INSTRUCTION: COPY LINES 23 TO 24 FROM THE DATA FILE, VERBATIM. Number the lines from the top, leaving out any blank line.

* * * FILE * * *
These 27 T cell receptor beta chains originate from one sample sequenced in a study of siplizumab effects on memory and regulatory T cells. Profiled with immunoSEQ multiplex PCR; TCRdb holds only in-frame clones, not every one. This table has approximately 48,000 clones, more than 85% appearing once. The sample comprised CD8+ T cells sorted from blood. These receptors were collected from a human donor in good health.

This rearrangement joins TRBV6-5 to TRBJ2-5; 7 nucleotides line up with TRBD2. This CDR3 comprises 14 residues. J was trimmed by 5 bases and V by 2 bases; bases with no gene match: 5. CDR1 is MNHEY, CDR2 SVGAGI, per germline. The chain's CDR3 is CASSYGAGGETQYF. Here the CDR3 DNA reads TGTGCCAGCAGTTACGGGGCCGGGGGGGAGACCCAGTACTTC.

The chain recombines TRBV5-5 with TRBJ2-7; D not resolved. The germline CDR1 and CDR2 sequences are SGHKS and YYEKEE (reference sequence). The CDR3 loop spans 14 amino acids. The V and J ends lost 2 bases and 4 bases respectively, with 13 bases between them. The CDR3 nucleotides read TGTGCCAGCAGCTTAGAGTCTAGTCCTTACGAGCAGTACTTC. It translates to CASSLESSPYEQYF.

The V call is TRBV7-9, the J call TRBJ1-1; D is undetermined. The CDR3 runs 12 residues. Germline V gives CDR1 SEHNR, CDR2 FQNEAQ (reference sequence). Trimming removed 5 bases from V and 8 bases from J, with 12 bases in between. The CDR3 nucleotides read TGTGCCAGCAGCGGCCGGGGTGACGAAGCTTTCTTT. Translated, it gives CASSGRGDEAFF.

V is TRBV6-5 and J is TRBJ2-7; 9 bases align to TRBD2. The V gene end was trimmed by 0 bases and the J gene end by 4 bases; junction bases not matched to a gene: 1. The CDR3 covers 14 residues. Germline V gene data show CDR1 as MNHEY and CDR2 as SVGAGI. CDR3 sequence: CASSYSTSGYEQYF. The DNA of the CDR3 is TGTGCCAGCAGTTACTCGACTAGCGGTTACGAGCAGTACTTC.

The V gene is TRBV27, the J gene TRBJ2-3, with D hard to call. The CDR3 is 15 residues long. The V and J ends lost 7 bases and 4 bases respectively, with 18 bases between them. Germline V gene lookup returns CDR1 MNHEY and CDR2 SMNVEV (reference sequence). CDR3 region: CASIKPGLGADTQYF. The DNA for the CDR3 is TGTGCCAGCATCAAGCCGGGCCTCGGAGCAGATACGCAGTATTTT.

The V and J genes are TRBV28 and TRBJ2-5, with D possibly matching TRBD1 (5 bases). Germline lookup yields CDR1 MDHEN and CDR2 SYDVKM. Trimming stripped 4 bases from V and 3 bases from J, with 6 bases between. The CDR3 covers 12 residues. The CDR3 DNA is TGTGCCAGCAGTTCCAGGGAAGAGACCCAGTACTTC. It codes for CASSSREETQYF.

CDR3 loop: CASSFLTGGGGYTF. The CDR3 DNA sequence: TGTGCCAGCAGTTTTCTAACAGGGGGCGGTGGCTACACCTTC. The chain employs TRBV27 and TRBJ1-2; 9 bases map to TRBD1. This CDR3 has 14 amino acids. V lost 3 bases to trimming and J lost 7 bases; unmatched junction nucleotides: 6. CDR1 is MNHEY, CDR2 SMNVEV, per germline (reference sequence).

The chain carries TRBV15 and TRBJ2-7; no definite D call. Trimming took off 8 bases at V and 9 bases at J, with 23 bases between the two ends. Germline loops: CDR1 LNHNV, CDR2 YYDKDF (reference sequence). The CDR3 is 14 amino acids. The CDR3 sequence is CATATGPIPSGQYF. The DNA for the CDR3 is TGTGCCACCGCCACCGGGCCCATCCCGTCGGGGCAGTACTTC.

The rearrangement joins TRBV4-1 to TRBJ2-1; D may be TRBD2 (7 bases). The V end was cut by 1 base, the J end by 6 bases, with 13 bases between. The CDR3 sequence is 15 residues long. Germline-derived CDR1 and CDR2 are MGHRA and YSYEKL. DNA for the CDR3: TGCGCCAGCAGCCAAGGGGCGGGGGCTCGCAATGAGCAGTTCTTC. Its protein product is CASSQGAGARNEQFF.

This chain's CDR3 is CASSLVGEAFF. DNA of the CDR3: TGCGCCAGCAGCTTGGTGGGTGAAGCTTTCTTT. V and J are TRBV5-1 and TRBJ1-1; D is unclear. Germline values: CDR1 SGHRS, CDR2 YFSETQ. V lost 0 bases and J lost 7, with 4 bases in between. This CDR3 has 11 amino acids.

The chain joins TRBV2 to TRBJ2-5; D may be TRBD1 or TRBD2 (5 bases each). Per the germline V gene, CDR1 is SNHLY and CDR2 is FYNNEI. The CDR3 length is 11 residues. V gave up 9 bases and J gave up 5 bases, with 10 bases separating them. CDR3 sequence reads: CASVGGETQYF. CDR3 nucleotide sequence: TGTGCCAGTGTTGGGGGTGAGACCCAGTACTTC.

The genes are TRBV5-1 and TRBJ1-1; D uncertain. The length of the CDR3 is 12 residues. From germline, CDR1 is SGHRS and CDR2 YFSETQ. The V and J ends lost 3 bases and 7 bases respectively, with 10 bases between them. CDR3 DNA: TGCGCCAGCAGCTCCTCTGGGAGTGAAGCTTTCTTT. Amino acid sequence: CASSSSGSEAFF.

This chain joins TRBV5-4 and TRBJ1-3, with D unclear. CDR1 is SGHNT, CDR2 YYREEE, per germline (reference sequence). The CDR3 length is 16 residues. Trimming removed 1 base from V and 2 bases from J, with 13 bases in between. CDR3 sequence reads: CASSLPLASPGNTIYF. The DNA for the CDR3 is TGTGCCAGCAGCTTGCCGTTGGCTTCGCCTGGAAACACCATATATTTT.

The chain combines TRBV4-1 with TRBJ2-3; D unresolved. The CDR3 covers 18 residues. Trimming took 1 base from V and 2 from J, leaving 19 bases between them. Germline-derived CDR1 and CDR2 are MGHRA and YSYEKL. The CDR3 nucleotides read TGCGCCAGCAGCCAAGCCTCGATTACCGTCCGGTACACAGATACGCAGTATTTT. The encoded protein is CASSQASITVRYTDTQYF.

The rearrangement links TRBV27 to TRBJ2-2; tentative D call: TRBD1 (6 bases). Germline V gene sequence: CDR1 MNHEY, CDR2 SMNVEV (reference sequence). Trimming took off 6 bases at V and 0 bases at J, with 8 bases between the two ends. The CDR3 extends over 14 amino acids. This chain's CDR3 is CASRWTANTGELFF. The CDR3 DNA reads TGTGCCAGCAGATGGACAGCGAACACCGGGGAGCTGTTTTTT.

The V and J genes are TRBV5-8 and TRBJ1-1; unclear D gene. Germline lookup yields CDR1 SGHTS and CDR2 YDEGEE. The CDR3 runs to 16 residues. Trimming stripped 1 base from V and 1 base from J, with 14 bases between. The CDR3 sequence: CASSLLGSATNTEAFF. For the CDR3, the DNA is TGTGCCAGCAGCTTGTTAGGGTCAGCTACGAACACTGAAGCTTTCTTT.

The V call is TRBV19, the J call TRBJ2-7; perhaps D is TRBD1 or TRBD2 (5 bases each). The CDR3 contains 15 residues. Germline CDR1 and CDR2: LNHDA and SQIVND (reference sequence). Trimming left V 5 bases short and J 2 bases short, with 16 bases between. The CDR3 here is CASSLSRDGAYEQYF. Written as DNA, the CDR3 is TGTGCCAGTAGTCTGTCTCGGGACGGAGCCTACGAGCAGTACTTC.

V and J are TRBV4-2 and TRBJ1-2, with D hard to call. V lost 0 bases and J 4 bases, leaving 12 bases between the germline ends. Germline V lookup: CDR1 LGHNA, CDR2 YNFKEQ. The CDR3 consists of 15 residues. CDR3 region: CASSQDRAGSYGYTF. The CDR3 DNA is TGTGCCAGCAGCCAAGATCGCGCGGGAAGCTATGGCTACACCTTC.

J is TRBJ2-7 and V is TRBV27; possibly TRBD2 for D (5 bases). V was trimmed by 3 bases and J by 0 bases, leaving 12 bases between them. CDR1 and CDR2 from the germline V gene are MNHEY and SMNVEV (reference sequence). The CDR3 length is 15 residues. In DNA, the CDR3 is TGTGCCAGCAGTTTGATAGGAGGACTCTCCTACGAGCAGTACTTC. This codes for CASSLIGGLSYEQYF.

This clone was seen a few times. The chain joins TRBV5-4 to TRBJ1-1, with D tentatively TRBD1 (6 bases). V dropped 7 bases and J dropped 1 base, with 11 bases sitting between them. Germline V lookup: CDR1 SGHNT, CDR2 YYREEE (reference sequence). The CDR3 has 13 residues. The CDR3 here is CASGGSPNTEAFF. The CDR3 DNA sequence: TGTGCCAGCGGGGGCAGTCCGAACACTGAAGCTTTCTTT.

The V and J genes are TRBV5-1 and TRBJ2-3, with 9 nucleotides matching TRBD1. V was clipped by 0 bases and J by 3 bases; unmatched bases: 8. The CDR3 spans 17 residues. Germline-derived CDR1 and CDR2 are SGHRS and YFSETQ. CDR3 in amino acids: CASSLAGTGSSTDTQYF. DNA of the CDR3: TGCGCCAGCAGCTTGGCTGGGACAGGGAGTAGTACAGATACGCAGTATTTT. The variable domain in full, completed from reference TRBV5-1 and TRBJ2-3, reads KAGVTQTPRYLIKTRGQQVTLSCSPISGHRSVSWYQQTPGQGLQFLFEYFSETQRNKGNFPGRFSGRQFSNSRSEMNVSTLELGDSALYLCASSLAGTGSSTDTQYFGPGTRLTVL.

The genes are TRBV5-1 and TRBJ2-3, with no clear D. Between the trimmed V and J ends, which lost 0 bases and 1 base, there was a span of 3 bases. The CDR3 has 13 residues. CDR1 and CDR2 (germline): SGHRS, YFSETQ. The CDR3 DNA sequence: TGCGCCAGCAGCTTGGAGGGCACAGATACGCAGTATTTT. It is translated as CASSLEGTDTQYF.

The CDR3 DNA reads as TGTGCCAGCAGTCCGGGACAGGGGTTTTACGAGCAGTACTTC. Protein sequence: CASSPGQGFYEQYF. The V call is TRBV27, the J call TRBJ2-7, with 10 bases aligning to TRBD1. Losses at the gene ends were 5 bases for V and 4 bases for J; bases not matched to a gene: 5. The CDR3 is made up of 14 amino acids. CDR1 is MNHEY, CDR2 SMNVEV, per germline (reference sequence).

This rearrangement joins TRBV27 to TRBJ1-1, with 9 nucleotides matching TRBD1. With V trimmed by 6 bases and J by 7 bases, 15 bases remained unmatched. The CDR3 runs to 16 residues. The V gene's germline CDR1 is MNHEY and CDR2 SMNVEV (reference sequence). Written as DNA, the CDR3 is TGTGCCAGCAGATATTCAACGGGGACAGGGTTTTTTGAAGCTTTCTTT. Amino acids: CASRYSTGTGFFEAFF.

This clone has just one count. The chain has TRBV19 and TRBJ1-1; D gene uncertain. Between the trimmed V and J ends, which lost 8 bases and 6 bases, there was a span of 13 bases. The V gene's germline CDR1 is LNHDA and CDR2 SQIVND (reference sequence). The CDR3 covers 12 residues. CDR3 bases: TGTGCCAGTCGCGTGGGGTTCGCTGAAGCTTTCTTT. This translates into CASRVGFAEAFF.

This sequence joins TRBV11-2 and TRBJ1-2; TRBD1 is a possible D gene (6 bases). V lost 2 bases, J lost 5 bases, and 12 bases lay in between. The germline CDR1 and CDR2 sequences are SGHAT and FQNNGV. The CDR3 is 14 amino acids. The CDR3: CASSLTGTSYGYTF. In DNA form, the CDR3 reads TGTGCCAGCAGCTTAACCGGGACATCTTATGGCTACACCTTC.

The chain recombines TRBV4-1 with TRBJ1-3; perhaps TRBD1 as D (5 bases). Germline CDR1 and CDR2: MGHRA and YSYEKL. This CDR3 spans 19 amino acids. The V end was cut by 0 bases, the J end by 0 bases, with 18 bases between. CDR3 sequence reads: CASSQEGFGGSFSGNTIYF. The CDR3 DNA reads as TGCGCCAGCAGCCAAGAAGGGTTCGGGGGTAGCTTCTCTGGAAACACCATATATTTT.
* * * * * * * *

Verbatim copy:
The genes are TRBV5-1 and TRBJ2-3, with no clear D. Between the trimmed V and J ends, which lost 0 bases and 1 base, there was a span of 3 bases. The CDR3 has 13 residues. CDR1 and CDR2 (germline): SGHRS, YFSETQ. The CDR3 DNA sequence: TGCGCCAGCAGCTTGGAGGGCACAGATACGCAGTATTTT. It is translated as CASSLEGTDTQYF.

The CDR3 DNA reads as TGTGCCAGCAGTCCGGGACAGGGGTTTTACGAGCAGTACTTC. Protein sequence: CASSPGQGFYEQYF. The V call is TRBV27, the J call TRBJ2-7, with 10 bases aligning to TRBD1. Losses at the gene ends were 5 bases for V and 4 bases for J; bases not matched to a gene: 5. The CDR3 is made up of 14 amino acids. CDR1 is MNHEY, CDR2 SMNVEV, per germline (reference sequence).